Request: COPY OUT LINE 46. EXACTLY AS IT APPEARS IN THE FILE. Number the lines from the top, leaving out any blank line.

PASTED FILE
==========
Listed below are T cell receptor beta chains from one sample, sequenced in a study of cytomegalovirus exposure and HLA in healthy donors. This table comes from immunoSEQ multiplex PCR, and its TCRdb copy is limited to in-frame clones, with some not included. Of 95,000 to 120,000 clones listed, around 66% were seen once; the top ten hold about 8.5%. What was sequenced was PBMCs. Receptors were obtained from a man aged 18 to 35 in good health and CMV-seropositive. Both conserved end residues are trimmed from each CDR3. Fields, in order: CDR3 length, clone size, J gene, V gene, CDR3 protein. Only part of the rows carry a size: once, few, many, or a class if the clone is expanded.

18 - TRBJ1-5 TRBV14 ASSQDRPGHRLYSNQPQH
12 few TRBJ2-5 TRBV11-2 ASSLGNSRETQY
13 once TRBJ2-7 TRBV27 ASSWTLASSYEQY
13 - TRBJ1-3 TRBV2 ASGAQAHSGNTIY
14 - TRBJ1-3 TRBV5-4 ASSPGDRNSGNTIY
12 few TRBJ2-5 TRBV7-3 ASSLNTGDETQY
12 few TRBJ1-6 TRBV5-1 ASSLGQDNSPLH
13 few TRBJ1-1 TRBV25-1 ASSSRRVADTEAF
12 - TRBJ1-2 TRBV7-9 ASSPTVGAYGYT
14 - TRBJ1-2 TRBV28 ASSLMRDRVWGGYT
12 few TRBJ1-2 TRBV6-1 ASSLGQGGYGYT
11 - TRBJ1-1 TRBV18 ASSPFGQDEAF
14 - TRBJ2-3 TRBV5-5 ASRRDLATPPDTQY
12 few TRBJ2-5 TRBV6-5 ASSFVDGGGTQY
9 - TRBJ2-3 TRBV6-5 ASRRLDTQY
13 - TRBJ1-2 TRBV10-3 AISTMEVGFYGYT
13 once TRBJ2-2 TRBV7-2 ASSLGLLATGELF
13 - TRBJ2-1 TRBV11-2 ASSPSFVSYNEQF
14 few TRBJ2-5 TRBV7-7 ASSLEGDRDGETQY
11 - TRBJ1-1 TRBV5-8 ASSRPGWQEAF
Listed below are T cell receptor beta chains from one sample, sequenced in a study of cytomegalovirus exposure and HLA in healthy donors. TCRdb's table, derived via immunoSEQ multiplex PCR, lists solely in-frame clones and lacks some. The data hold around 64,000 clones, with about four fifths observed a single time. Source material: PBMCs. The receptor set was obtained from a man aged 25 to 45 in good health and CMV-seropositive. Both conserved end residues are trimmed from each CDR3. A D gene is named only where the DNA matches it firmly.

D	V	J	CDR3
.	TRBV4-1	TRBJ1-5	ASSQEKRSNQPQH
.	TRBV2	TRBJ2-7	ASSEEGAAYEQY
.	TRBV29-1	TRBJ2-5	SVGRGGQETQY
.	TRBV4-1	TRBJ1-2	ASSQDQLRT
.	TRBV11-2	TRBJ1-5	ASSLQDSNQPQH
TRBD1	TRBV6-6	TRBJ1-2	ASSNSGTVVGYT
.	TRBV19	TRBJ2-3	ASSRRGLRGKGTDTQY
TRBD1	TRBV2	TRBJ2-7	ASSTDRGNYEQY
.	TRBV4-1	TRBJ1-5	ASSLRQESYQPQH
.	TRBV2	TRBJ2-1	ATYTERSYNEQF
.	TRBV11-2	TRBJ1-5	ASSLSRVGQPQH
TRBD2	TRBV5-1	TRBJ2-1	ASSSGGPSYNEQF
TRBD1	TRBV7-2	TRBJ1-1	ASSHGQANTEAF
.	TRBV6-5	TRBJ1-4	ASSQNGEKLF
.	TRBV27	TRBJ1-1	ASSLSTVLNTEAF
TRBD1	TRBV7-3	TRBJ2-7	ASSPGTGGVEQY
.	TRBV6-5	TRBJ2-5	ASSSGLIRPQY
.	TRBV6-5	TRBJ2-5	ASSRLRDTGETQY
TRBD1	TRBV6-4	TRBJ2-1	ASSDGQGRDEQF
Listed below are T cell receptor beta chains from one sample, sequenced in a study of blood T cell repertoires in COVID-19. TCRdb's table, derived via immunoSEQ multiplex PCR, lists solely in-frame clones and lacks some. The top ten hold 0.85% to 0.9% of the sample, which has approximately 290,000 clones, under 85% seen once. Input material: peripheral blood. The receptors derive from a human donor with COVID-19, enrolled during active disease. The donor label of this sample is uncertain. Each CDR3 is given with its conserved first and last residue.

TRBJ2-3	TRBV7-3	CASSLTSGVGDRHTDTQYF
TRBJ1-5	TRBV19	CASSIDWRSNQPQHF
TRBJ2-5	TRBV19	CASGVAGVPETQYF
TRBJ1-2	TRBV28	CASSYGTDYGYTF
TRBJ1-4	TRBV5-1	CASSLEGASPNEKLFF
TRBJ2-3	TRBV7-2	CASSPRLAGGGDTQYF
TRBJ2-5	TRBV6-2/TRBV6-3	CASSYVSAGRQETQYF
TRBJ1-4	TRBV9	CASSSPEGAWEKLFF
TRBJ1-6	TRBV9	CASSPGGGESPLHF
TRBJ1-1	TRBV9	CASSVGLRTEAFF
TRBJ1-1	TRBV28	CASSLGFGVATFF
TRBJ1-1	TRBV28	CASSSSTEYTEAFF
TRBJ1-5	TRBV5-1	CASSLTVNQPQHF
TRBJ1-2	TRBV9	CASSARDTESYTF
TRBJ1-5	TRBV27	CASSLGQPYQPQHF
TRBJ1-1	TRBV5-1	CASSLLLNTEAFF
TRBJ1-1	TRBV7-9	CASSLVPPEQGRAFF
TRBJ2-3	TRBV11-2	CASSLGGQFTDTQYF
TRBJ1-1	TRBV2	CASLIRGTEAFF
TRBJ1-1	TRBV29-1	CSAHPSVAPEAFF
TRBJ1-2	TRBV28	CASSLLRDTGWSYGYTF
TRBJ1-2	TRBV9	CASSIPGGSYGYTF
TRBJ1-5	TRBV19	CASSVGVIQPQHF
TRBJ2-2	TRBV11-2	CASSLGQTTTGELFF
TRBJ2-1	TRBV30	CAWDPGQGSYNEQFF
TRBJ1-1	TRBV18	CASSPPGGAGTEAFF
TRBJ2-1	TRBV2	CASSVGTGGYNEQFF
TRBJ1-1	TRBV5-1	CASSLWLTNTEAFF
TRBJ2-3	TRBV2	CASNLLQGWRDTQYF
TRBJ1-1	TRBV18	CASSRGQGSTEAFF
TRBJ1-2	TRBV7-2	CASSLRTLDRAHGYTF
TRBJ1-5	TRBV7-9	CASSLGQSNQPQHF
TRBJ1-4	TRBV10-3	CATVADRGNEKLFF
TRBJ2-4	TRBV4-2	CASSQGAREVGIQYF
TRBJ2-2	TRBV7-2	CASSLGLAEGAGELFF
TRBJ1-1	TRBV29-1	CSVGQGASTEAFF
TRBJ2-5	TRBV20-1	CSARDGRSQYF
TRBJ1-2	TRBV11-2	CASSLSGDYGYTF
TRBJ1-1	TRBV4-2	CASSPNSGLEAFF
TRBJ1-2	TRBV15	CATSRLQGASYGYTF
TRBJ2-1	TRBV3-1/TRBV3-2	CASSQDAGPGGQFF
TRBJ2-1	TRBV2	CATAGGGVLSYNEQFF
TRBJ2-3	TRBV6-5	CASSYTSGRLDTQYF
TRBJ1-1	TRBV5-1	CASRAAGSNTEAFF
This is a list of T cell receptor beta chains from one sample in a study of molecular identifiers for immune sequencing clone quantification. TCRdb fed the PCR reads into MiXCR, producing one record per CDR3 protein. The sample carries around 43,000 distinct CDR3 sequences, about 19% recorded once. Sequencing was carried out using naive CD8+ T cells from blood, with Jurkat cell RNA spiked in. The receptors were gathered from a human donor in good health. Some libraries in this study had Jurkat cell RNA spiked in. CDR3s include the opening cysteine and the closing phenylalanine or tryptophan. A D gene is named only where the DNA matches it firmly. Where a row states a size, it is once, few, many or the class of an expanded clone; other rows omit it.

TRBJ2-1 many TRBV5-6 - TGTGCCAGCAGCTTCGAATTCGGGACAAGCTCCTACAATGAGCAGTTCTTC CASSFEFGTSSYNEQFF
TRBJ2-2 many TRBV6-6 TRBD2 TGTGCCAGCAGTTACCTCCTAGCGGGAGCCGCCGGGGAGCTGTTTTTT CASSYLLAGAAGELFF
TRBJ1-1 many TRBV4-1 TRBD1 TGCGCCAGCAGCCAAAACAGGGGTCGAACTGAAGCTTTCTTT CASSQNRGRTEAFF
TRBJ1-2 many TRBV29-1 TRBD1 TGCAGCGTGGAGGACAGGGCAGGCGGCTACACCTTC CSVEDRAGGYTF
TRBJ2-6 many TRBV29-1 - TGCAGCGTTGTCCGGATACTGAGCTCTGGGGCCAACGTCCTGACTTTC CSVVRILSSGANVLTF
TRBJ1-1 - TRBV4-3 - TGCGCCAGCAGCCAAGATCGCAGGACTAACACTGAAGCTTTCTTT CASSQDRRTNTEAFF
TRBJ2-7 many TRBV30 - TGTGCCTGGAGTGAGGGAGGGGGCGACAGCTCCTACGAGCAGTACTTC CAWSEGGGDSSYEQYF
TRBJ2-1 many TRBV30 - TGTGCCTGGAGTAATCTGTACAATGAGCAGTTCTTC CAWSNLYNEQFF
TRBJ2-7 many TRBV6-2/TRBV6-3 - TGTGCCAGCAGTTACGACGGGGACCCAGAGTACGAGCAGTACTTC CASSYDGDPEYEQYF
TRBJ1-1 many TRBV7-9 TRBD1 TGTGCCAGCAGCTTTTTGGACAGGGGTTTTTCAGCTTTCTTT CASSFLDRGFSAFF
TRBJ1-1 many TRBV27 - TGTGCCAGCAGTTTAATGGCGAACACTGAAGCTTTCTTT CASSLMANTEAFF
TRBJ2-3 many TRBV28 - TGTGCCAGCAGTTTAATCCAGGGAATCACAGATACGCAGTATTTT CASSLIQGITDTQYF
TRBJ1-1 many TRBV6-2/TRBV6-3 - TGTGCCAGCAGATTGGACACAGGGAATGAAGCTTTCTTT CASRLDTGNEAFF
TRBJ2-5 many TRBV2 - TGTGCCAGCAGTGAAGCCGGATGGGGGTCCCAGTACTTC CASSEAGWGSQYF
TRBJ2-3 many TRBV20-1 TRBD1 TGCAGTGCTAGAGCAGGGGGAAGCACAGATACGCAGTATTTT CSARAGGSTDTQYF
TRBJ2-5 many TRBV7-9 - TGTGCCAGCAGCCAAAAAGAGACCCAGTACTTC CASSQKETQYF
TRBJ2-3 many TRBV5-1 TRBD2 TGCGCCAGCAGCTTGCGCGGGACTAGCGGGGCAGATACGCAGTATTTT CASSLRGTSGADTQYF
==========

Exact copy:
TRBJ2-5	TRBV19	CASGVAGVPETQYF